The cultural history dimension of Children... is reason enough alone to pick it up. While the cameos of real-world figures aren't handled with quite the same élan as Schaefer's invented characters – Tony in particular is brilliantly imagined - useful insight is provided into the part played by the likes of Griffin in the internecine rows which have dogged the far right throughout its existence. Moreover, in an age where the mainstream media has sought to disarm the left by representing it as a toothless alliance of students and W.I. members on anti-war marches, it's instructive to read about the tactics of groups like Anti-Fascist Action, one of whose members gives Tony a pasting, and the reader some brief, vicarious glee, during a bout of large-scale public disorder at Waterloo Station.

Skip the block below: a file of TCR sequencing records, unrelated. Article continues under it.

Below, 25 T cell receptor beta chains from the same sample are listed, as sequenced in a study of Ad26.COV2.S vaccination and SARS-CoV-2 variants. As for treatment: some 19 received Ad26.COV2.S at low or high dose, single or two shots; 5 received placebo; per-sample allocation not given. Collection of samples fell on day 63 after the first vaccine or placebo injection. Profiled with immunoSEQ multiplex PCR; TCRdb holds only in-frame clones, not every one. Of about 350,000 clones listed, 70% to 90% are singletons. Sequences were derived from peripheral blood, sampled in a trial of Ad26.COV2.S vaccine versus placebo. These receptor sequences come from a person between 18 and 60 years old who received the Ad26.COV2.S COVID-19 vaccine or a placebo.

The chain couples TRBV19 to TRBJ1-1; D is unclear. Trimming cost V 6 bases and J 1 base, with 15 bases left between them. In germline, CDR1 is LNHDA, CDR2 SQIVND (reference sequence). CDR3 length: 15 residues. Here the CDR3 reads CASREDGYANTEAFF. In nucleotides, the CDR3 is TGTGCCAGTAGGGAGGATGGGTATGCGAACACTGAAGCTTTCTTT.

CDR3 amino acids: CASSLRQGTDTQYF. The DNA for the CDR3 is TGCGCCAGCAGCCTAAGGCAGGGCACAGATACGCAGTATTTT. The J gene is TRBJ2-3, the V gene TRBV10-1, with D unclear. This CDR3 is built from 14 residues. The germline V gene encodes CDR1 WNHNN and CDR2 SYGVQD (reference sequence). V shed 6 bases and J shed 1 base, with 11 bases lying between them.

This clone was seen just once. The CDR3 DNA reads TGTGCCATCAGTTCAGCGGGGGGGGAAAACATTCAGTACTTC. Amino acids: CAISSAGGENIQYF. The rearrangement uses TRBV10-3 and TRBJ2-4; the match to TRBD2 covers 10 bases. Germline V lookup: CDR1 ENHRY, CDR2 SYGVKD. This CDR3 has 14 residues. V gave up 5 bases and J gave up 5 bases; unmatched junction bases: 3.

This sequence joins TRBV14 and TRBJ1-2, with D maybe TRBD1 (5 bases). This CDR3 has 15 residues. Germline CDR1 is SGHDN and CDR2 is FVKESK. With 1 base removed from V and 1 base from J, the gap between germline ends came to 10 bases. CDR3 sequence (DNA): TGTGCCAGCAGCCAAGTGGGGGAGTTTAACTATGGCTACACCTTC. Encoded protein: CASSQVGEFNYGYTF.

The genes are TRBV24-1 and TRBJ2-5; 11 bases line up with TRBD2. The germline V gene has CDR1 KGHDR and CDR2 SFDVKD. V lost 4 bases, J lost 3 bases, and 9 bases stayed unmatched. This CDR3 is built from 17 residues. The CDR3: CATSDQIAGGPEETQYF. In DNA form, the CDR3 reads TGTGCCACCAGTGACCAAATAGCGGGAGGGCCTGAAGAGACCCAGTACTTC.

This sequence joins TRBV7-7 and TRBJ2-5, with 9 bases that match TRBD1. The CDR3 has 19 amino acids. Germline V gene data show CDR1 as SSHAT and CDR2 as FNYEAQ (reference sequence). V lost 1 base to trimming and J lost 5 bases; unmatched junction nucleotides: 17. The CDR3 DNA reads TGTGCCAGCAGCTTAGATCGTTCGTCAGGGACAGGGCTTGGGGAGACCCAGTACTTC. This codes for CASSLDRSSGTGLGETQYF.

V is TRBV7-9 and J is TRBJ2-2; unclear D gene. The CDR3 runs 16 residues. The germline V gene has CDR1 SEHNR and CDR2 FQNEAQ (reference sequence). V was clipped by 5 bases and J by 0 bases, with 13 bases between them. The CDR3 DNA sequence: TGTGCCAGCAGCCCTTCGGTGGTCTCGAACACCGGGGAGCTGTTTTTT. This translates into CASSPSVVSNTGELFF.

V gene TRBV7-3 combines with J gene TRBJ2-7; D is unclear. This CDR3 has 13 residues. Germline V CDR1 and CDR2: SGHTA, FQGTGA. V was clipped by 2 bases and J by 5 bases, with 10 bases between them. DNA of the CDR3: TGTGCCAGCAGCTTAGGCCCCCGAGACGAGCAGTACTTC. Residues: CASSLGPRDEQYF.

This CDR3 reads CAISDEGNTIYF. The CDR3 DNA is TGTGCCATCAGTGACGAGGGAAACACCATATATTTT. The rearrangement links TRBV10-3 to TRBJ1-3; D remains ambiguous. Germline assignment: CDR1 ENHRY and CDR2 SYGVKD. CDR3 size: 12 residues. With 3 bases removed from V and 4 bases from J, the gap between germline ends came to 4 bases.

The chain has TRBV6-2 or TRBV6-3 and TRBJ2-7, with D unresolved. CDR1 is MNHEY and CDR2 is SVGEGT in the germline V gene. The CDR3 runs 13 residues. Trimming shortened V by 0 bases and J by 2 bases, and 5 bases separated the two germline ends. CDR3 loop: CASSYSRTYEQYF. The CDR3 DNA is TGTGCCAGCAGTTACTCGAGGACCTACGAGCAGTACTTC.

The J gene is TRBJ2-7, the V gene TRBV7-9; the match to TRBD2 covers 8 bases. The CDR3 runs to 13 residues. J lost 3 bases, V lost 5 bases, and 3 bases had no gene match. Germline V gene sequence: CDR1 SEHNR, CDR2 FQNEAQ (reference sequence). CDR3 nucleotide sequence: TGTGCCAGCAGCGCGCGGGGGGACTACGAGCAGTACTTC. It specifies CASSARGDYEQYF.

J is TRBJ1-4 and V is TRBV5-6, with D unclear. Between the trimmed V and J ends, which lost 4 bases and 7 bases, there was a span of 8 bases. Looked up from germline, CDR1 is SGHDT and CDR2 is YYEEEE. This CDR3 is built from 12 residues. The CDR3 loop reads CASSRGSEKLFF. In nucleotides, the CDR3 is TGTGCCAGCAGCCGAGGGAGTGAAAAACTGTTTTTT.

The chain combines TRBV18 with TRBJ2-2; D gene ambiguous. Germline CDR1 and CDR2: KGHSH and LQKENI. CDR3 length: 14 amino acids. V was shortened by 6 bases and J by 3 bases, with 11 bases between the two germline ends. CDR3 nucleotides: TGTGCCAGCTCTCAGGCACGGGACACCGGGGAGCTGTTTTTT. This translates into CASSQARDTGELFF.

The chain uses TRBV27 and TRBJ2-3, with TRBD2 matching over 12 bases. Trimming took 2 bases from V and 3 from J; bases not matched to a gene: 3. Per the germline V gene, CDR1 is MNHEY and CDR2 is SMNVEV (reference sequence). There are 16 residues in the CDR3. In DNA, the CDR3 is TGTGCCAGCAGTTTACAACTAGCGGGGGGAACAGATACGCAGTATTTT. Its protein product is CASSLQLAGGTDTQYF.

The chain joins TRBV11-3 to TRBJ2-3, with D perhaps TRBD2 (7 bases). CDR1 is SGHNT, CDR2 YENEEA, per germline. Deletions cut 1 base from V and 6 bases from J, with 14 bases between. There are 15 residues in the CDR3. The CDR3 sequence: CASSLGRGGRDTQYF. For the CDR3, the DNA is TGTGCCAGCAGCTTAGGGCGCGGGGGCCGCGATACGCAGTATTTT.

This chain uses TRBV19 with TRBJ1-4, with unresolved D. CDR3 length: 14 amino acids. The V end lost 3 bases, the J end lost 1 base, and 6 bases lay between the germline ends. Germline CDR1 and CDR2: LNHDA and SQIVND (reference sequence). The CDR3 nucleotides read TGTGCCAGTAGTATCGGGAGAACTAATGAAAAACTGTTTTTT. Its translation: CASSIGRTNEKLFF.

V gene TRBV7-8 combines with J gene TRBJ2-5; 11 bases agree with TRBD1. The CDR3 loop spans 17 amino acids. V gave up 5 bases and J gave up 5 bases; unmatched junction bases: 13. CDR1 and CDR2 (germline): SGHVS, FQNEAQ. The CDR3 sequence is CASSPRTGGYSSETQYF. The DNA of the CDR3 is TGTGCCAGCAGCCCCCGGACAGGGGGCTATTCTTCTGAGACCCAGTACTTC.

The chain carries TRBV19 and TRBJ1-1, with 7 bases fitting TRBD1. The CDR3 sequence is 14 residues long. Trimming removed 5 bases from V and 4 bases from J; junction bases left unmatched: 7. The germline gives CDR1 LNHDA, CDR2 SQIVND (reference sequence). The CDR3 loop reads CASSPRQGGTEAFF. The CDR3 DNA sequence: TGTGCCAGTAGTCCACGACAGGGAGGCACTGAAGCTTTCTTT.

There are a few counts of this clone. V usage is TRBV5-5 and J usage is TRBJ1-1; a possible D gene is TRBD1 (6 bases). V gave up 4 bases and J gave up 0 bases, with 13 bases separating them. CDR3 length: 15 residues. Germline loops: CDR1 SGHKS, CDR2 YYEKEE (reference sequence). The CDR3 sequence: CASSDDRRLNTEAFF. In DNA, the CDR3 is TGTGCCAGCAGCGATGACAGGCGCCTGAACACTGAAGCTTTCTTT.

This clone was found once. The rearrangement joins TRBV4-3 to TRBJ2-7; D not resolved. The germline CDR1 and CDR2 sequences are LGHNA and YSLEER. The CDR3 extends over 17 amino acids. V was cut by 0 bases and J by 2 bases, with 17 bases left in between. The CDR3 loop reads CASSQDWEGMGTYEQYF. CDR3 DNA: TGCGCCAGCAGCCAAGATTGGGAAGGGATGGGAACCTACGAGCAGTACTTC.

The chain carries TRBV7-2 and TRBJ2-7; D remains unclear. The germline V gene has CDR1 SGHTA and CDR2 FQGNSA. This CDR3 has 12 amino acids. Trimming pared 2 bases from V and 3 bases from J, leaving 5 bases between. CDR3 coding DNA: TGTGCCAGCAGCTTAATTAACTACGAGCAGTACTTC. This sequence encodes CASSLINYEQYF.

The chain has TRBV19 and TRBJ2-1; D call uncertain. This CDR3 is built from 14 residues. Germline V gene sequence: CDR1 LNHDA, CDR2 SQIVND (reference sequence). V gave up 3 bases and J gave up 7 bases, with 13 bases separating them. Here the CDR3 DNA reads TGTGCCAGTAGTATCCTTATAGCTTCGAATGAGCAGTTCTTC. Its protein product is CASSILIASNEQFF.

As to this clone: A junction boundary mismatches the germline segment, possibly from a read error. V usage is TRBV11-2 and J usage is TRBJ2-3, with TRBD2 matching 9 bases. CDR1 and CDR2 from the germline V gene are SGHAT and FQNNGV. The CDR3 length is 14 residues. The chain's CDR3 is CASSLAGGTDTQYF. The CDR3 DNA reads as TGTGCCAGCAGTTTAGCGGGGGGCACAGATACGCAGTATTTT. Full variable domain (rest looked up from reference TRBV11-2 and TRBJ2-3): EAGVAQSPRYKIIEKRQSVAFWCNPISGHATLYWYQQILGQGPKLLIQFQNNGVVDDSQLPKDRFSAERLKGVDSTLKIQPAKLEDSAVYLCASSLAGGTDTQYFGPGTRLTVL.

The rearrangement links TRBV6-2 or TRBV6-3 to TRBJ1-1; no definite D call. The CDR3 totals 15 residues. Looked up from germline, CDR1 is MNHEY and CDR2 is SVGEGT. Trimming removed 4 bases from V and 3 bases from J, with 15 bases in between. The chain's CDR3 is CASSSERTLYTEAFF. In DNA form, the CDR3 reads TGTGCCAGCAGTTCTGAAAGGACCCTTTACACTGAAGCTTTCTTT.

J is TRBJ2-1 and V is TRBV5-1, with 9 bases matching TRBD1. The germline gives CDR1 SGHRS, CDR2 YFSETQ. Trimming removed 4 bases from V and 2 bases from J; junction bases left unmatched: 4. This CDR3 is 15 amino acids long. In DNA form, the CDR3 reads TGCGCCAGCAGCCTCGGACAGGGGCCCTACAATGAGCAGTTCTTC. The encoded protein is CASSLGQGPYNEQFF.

Perhaps the portrayal of the recent past, which never falls back on the cheap distribution of period signifiers Peace dismisses as 'Blue Nun syndrome', is done a little too well: on the odd occasion, Children... feels as if it's being driven more by a historian's priorities than by a novelist's. This, however, can be excused in light of the breadth of the work's ambition. Like Peace, Schaefer pushes through the obviousnesses of Britain's late-twentieth century history to get to something considerably more unnerving, a crackle of half-decoded political resonances which remain, invisibly, instrumental in our experience of the present.